• Alternative history: story and paint scheme

  • Discussion of products from the American Locomotive Company. A web site with current Alco 251 information can be found here: Fairbanks-Morse/Alco 251.
Discussion of products from the American Locomotive Company. A web site with current Alco 251 information can be found here: Fairbanks-Morse/Alco 251.

Moderator: Alcoman

  by Allen Hazen
If you are going to discuss as-never-was possibilities, it's more fun if you try to flesh out a scenario in which they might have been... So:

World War II is drawing to a close, and the Massachusetts state legislature has committes looking into post-war planning. The transportation committee has the foresight to see that basing a national transportation system entirely on highways and automobiles is lunatic: it proposes a variety of public transportation improvement projects, some involving public-private partnerships with railroad companies. One, that attracts enthusiastic support from legilators for the Worcester and Springfield distiricts, is to up-grade passenger service on the Inland Route between NY and Boston. (This service was run jointly by the New Haven and the New York Central (Boston and Albany). The route New YorkNY-->New HavenCT-->Hartford CT-->Springfield MA (this part NYNH&H, NYC(B&A) the rest of the way) -->WorcesterMA-->BostonMA is not much longer than the Shore Line route, and with good track could be about as fast.) After some discussion with the railroads, it is realized that IF the New Haven and the Boston and Albany ran their segments with the same sort of locomotives, the service fould be speeded up by running through Springfield without an engine change. A deal is struck: B&A will pay a part of the price of new diesel locomotives (after all, they will save money by retiring some maintenance-intensive steam power!) and the State will cover the rest of the price.
New York Central (Boiston and Albany) 760-767 are built as an extension of the New Haven's last Alco Dl-109 order, and are delivered in May and June of 1945. Initially delivered in a very austere, "Black Maria," pain scheme, they are subsequently repainted in full New York Central two-tone grey "Lightening Stripes." With silvered trucks.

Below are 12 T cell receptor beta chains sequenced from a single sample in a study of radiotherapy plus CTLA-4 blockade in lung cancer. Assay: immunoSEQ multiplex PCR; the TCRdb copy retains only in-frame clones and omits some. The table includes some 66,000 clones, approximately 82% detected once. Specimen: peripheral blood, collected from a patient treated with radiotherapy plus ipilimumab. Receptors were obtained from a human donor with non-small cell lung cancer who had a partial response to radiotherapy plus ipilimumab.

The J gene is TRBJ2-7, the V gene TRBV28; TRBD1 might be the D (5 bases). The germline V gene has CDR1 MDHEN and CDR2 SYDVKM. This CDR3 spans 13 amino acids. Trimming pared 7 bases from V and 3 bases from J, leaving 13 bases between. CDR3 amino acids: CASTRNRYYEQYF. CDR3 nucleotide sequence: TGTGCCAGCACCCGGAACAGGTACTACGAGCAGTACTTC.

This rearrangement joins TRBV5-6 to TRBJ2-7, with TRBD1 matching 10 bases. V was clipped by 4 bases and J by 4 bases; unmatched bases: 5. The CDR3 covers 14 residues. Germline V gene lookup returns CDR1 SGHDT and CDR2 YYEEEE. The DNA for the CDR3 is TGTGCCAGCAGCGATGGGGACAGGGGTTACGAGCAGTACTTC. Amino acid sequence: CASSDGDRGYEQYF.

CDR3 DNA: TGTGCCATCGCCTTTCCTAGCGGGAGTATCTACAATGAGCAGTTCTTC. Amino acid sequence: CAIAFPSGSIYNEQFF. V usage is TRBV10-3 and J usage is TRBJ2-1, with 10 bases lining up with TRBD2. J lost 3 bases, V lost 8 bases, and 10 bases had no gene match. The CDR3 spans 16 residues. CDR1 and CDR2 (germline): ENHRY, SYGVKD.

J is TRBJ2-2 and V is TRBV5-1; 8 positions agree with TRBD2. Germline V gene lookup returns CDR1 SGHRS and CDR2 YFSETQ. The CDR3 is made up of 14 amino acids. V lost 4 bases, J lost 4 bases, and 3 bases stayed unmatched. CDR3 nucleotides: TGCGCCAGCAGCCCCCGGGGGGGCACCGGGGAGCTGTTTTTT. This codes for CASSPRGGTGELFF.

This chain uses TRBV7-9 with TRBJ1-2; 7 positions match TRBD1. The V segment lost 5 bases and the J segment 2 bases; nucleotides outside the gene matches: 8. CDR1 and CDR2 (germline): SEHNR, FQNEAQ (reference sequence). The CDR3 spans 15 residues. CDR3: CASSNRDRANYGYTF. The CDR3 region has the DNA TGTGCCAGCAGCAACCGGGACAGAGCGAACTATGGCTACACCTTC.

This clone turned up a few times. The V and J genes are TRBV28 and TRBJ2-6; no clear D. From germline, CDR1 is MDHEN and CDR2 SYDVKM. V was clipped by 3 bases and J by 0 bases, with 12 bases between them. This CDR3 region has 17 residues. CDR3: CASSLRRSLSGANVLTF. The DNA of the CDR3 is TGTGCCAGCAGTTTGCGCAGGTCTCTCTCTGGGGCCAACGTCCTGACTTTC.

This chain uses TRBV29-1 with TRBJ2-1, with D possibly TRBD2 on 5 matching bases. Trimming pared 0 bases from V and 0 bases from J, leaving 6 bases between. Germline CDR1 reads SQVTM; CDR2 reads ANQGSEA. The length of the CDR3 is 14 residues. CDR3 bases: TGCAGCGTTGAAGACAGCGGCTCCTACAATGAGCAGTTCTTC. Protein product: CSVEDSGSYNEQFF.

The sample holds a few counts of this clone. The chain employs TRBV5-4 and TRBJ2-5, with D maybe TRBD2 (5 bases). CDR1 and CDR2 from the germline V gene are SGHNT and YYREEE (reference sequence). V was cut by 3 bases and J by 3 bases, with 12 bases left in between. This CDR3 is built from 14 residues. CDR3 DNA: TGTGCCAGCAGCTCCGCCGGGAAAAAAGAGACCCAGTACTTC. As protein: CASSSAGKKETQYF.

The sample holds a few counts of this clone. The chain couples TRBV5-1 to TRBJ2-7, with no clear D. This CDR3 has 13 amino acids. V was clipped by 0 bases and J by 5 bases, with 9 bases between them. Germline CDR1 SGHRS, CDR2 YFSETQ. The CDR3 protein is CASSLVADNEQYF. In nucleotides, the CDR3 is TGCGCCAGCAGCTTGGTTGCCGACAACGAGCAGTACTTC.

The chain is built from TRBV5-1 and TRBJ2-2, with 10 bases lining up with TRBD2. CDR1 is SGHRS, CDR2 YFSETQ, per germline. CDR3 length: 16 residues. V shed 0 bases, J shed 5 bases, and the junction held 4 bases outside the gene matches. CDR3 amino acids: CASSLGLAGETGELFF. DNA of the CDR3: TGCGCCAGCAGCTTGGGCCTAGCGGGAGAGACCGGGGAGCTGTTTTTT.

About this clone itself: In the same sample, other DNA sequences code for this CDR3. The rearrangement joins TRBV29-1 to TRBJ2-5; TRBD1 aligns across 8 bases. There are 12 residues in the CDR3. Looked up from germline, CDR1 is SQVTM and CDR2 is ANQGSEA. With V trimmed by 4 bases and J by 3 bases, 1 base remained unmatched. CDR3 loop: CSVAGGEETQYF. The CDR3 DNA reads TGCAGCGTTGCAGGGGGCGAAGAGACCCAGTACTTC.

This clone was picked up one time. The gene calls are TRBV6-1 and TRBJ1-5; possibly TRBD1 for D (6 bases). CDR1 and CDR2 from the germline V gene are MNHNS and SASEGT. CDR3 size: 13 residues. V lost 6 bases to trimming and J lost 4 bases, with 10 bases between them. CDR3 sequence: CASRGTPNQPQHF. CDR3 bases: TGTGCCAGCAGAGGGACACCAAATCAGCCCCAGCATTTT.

(1) I'd love it if some modeler or photo-shop wizard could prove me wrong, but I'm afraid this wouldn't be altogether successful aesthetically. The Dl-109's low and slanting nose would be very hard to apply the Central's Lightening stripes to effectively. Of the cab units that ACTUALLY got painted in NYC colors, the closest approximation to the Dl-109's configuartion was, I think, the Baldwin "Babyface" design-- and from photos it seems to me that the Lightening Stripes don't work as well on these units as they do on types with higer and more nearly vertical noses.

(2) O.K., the story is moderately far-fetched: as far as I know, in @ the first state-financed passenger diesels were the GP40P for the Jersey Central and U34CH for Erie Lackawanna, over two decades later. Still, far-fetchedness is a relative matter. It seems to me that the stories needed to justify, say, an SDP45 in Rutland green would be even LESS plausible. ("Far-fetched," by the way, is actually used as a technical term by logicians discussing the semantic analysis of counterfactuals; the same people also use the symbol @ as a name for the "actual" world: history as it really happened.)

  by mxdata
Allen, your post reminds me that of all the paint schemes applied to the DL-100 series locomotives, my favorite was the Rock Island's, and that one is an EMD designed paint scheme.


  by Allen Hazen
It was a break from thinking about traction motors (grin!)....
As for E.M.D. paint schemes on non-E.M.D. locomotives, one of my favorites (as you know, I'm a fanatical fan of G.E. locomotives) was on Detroit Edison's U30C units: blue and silver E.M.D. demonstrator colors!